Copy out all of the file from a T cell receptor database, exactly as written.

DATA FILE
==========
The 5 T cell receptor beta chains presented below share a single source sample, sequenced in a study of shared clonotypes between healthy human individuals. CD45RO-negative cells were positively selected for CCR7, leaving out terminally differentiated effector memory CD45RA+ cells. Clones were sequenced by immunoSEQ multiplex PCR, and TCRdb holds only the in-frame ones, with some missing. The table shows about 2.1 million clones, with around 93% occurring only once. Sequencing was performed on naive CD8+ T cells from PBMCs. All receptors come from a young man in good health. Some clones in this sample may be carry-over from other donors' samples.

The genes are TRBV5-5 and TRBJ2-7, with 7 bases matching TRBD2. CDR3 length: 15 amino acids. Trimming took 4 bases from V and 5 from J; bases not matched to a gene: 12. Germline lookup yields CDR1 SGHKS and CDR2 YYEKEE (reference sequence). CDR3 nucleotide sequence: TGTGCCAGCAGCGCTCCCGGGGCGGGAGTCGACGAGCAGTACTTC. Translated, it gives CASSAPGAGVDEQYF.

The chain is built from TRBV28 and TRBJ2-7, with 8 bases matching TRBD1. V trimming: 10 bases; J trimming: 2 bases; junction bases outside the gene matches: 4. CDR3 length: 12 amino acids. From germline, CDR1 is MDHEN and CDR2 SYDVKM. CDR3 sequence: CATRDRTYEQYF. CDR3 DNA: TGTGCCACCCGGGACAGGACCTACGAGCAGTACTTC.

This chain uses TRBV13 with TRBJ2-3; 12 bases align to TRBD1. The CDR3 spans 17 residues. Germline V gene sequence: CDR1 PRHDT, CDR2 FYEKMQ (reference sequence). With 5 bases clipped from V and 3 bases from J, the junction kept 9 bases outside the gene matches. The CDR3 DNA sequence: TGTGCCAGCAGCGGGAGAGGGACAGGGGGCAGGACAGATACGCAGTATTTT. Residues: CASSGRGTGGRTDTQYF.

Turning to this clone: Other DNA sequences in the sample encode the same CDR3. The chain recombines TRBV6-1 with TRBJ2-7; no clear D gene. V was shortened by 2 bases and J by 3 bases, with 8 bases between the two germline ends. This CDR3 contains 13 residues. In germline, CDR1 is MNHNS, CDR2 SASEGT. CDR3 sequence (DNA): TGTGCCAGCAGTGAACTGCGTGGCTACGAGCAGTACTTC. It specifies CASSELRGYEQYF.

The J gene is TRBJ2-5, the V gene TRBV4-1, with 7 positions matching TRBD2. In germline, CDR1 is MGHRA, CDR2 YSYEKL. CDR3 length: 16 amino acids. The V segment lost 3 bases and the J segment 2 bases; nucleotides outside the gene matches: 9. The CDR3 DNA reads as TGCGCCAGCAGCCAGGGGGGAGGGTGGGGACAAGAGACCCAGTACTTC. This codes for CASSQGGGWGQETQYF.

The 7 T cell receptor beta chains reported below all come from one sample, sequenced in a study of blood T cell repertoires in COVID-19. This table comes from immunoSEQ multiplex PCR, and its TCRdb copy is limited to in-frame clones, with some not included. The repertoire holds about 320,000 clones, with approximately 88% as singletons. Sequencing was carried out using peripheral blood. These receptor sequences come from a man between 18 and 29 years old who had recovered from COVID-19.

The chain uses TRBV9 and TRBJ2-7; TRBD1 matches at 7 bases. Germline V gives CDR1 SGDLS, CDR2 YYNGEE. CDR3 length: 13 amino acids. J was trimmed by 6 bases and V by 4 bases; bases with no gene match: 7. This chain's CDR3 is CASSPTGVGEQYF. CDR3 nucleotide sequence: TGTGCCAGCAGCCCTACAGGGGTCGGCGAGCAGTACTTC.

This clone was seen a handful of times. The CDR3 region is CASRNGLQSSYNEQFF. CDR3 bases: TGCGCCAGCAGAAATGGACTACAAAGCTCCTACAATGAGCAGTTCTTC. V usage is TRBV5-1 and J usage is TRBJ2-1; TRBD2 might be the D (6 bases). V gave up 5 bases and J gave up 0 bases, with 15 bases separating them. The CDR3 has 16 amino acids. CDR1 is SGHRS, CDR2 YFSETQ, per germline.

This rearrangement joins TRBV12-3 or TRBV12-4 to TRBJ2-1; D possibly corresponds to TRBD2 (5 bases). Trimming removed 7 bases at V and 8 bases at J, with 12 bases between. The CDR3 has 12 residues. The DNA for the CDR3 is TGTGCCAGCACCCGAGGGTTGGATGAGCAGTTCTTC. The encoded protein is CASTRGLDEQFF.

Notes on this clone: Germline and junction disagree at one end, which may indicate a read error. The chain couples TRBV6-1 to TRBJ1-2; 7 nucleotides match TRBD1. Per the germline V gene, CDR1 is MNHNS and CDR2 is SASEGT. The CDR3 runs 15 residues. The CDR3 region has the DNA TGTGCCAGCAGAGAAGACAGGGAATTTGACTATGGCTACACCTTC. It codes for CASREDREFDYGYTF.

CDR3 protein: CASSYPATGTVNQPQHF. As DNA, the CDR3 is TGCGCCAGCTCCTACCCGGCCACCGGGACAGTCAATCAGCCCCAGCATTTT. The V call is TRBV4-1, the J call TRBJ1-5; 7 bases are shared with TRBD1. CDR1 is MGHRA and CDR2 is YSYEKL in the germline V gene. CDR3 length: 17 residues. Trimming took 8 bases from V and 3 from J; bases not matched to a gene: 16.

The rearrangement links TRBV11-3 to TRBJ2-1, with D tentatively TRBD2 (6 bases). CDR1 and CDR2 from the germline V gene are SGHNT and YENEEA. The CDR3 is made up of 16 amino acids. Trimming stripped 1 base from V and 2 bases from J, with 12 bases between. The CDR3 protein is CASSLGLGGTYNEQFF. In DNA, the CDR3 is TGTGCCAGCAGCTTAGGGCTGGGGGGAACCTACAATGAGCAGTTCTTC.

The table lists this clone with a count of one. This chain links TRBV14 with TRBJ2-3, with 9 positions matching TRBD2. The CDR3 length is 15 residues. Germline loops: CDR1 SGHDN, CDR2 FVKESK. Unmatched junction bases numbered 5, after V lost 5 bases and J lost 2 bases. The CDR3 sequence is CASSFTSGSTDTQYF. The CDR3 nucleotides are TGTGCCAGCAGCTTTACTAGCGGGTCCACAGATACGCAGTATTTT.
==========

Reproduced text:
The 5 T cell receptor beta chains presented below share a single source sample, sequenced in a study of shared clonotypes between healthy human individuals. CD45RO-negative cells were positively selected for CCR7, leaving out terminally differentiated effector memory CD45RA+ cells. Clones were sequenced by immunoSEQ multiplex PCR, and TCRdb holds only the in-frame ones, with some missing. The table shows about 2.1 million clones, with around 93% occurring only once. Sequencing was performed on naive CD8+ T cells from PBMCs. All receptors come from a young man in good health. Some clones in this sample may be carry-over from other donors' samples.

The genes are TRBV5-5 and TRBJ2-7, with 7 bases matching TRBD2. CDR3 length: 15 amino acids. Trimming took 4 bases from V and 5 from J; bases not matched to a gene: 12. Germline lookup yields CDR1 SGHKS and CDR2 YYEKEE (reference sequence). CDR3 nucleotide sequence: TGTGCCAGCAGCGCTCCCGGGGCGGGAGTCGACGAGCAGTACTTC. Translated, it gives CASSAPGAGVDEQYF.

The chain is built from TRBV28 and TRBJ2-7, with 8 bases matching TRBD1. V trimming: 10 bases; J trimming: 2 bases; junction bases outside the gene matches: 4. CDR3 length: 12 amino acids. From germline, CDR1 is MDHEN and CDR2 SYDVKM. CDR3 sequence: CATRDRTYEQYF. CDR3 DNA: TGTGCCACCCGGGACAGGACCTACGAGCAGTACTTC.

This chain uses TRBV13 with TRBJ2-3; 12 bases align to TRBD1. The CDR3 spans 17 residues. Germline V gene sequence: CDR1 PRHDT, CDR2 FYEKMQ (reference sequence). With 5 bases clipped from V and 3 bases from J, the junction kept 9 bases outside the gene matches. The CDR3 DNA sequence: TGTGCCAGCAGCGGGAGAGGGACAGGGGGCAGGACAGATACGCAGTATTTT. Residues: CASSGRGTGGRTDTQYF.

Turning to this clone: Other DNA sequences in the sample encode the same CDR3. The chain recombines TRBV6-1 with TRBJ2-7; no clear D gene. V was shortened by 2 bases and J by 3 bases, with 8 bases between the two germline ends. This CDR3 contains 13 residues. In germline, CDR1 is MNHNS, CDR2 SASEGT. CDR3 sequence (DNA): TGTGCCAGCAGTGAACTGCGTGGCTACGAGCAGTACTTC. It specifies CASSELRGYEQYF.

The J gene is TRBJ2-5, the V gene TRBV4-1, with 7 positions matching TRBD2. In germline, CDR1 is MGHRA, CDR2 YSYEKL. CDR3 length: 16 amino acids. The V segment lost 3 bases and the J segment 2 bases; nucleotides outside the gene matches: 9. The CDR3 DNA reads as TGCGCCAGCAGCCAGGGGGGAGGGTGGGGACAAGAGACCCAGTACTTC. This codes for CASSQGGGWGQETQYF.

The 7 T cell receptor beta chains reported below all come from one sample, sequenced in a study of blood T cell repertoires in COVID-19. This table comes from immunoSEQ multiplex PCR, and its TCRdb copy is limited to in-frame clones, with some not included. The repertoire holds about 320,000 clones, with approximately 88% as singletons. Sequencing was carried out using peripheral blood. These receptor sequences come from a man between 18 and 29 years old who had recovered from COVID-19.

The chain uses TRBV9 and TRBJ2-7; TRBD1 matches at 7 bases. Germline V gives CDR1 SGDLS, CDR2 YYNGEE. CDR3 length: 13 amino acids. J was trimmed by 6 bases and V by 4 bases; bases with no gene match: 7. This chain's CDR3 is CASSPTGVGEQYF. CDR3 nucleotide sequence: TGTGCCAGCAGCCCTACAGGGGTCGGCGAGCAGTACTTC.

This clone was seen a handful of times. The CDR3 region is CASRNGLQSSYNEQFF. CDR3 bases: TGCGCCAGCAGAAATGGACTACAAAGCTCCTACAATGAGCAGTTCTTC. V usage is TRBV5-1 and J usage is TRBJ2-1; TRBD2 might be the D (6 bases). V gave up 5 bases and J gave up 0 bases, with 15 bases separating them. The CDR3 has 16 amino acids. CDR1 is SGHRS, CDR2 YFSETQ, per germline.

This rearrangement joins TRBV12-3 or TRBV12-4 to TRBJ2-1; D possibly corresponds to TRBD2 (5 bases). Trimming removed 7 bases at V and 8 bases at J, with 12 bases between. The CDR3 has 12 residues. The DNA for the CDR3 is TGTGCCAGCACCCGAGGGTTGGATGAGCAGTTCTTC. The encoded protein is CASTRGLDEQFF.

Notes on this clone: Germline and junction disagree at one end, which may indicate a read error. The chain couples TRBV6-1 to TRBJ1-2; 7 nucleotides match TRBD1. Per the germline V gene, CDR1 is MNHNS and CDR2 is SASEGT. The CDR3 runs 15 residues. The CDR3 region has the DNA TGTGCCAGCAGAGAAGACAGGGAATTTGACTATGGCTACACCTTC. It codes for CASREDREFDYGYTF.

CDR3 protein: CASSYPATGTVNQPQHF. As DNA, the CDR3 is TGCGCCAGCTCCTACCCGGCCACCGGGACAGTCAATCAGCCCCAGCATTTT. The V call is TRBV4-1, the J call TRBJ1-5; 7 bases are shared with TRBD1. CDR1 is MGHRA and CDR2 is YSYEKL in the germline V gene. CDR3 length: 17 residues. Trimming took 8 bases from V and 3 from J; bases not matched to a gene: 16.

The rearrangement links TRBV11-3 to TRBJ2-1, with D tentatively TRBD2 (6 bases). CDR1 and CDR2 from the germline V gene are SGHNT and YENEEA. The CDR3 is made up of 16 amino acids. Trimming stripped 1 base from V and 2 bases from J, with 12 bases between. The CDR3 protein is CASSLGLGGTYNEQFF. In DNA, the CDR3 is TGTGCCAGCAGCTTAGGGCTGGGGGGAACCTACAATGAGCAGTTCTTC.

The table lists this clone with a count of one. This chain links TRBV14 with TRBJ2-3, with 9 positions matching TRBD2. The CDR3 length is 15 residues. Germline loops: CDR1 SGHDN, CDR2 FVKESK. Unmatched junction bases numbered 5, after V lost 5 bases and J lost 2 bases. The CDR3 sequence is CASSFTSGSTDTQYF. The CDR3 nucleotides are TGTGCCAGCAGCTTTACTAGCGGGTCCACAGATACGCAGTATTTT.